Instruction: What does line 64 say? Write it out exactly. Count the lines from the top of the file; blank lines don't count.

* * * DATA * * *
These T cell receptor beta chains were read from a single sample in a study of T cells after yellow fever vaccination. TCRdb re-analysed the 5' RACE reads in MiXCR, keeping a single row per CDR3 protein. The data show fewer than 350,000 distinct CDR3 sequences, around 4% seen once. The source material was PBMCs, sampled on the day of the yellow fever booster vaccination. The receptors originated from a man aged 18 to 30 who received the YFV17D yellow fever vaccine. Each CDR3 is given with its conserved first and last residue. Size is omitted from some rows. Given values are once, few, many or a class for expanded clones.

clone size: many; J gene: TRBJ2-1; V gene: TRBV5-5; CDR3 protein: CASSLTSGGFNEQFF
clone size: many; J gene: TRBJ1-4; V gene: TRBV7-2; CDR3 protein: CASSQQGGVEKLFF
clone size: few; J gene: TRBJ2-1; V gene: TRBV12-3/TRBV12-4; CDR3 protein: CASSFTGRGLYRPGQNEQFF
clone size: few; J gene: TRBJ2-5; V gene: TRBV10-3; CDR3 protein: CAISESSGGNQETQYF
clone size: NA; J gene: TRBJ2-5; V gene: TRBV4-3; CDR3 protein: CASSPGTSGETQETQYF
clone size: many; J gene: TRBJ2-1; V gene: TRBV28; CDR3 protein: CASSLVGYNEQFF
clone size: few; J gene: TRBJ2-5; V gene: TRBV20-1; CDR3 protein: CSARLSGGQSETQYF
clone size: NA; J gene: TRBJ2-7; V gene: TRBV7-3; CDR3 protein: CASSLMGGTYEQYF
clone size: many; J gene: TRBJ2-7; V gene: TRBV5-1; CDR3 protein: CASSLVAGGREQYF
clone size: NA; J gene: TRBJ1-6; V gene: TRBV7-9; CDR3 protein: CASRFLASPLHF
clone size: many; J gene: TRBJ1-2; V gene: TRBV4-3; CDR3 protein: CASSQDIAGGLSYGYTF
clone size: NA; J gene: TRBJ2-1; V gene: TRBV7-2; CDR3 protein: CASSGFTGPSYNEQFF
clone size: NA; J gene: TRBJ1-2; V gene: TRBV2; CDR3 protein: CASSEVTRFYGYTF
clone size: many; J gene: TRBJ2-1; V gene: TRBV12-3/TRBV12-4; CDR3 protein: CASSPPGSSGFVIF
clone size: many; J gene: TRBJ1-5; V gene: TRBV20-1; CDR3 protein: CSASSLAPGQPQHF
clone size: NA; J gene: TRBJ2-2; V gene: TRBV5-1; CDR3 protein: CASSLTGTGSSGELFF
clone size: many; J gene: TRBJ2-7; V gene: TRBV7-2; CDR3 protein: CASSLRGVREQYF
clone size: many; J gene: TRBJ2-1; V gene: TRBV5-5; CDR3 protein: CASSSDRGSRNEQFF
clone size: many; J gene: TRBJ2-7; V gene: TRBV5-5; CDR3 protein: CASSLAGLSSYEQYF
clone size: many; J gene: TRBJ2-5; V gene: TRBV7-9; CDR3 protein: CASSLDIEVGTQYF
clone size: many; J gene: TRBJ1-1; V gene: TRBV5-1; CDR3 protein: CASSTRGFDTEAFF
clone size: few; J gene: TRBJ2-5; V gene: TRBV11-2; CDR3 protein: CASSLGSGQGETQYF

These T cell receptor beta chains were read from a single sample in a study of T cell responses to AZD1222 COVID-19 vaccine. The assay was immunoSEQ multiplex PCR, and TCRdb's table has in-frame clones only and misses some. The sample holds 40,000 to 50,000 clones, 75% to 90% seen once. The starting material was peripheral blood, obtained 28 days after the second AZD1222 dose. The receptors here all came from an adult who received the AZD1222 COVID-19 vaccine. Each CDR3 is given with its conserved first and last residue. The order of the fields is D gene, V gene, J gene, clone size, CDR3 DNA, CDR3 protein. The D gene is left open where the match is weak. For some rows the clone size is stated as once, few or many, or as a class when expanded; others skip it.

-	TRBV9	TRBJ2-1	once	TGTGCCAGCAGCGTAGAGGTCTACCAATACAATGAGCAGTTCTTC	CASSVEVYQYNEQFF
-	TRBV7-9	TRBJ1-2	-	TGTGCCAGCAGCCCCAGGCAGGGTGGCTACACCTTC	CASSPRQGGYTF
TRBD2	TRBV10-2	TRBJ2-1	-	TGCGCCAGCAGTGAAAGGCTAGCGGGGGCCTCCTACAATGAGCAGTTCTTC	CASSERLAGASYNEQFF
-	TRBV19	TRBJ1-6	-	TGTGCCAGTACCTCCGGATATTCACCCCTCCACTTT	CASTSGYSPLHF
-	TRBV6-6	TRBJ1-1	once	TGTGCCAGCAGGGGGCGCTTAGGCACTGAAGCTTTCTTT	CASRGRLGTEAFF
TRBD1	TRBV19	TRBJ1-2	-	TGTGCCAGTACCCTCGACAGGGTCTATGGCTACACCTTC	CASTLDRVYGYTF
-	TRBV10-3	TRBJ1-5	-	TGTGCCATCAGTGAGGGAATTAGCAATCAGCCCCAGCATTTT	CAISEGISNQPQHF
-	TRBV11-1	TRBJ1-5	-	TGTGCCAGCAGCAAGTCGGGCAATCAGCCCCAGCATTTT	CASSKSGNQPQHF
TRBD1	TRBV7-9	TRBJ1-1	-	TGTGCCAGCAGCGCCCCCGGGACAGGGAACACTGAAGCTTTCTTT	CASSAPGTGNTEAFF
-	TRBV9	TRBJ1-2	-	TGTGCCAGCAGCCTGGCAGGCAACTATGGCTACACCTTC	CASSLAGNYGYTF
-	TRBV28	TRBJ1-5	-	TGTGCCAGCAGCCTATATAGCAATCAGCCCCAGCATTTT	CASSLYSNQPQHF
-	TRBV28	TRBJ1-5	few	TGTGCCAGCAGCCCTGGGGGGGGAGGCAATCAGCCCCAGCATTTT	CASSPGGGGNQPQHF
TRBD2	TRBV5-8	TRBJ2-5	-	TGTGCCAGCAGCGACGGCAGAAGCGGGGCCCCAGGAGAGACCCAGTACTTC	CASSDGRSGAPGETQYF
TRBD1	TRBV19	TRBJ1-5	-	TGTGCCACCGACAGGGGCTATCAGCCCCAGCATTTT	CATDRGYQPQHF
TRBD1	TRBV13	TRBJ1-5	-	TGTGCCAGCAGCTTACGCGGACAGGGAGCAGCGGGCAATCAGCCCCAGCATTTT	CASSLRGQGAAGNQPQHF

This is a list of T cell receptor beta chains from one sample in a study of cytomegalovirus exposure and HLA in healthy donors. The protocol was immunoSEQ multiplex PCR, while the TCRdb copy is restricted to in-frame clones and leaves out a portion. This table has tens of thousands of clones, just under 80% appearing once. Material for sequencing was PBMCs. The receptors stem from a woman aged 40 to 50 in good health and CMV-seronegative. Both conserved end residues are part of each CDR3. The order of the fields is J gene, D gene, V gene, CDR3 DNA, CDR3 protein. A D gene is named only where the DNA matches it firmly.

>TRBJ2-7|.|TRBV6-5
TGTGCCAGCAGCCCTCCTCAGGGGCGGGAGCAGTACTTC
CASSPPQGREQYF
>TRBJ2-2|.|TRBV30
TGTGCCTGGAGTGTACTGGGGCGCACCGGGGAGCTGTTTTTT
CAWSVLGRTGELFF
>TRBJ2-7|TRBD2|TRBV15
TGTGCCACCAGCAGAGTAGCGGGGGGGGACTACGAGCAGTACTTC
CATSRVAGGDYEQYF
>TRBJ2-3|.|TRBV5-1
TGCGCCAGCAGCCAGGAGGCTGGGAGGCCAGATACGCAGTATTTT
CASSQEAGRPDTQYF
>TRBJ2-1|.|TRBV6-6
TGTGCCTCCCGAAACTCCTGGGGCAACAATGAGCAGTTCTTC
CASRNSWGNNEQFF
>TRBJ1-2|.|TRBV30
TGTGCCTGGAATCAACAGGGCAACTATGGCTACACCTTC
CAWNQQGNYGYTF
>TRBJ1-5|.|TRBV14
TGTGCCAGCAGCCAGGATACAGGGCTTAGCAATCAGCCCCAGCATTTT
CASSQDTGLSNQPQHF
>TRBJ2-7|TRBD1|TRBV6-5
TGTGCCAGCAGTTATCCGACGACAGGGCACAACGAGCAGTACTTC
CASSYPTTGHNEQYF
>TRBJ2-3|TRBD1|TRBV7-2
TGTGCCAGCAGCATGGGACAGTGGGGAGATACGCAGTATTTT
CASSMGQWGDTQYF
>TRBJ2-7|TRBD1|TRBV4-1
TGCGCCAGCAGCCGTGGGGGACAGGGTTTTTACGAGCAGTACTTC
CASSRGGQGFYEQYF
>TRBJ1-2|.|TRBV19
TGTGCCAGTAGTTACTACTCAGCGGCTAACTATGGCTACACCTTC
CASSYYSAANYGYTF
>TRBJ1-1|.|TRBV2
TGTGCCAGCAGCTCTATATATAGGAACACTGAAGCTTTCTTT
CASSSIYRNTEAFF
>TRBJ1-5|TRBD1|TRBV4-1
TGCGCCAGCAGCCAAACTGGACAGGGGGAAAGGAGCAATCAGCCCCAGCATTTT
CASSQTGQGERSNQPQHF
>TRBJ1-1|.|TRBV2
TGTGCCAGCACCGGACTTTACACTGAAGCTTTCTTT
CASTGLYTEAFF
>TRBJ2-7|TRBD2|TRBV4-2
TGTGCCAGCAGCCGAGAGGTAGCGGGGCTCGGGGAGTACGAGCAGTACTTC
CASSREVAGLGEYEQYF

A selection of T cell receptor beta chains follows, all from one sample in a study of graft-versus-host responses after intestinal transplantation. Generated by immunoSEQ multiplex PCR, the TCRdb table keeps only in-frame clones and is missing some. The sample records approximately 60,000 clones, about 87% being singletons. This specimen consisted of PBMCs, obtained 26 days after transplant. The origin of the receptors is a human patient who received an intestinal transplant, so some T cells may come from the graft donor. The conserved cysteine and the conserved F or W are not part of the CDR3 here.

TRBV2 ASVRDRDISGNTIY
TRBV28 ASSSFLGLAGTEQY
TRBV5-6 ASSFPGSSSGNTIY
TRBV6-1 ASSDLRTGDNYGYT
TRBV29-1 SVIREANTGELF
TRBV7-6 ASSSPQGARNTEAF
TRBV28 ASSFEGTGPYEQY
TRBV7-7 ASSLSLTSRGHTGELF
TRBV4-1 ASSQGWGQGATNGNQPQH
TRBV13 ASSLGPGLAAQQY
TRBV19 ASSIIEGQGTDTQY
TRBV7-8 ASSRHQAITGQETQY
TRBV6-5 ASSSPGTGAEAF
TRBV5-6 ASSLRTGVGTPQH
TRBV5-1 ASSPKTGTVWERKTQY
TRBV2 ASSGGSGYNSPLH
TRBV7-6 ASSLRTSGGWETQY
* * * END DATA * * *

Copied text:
CASSYPTTGHNEQYF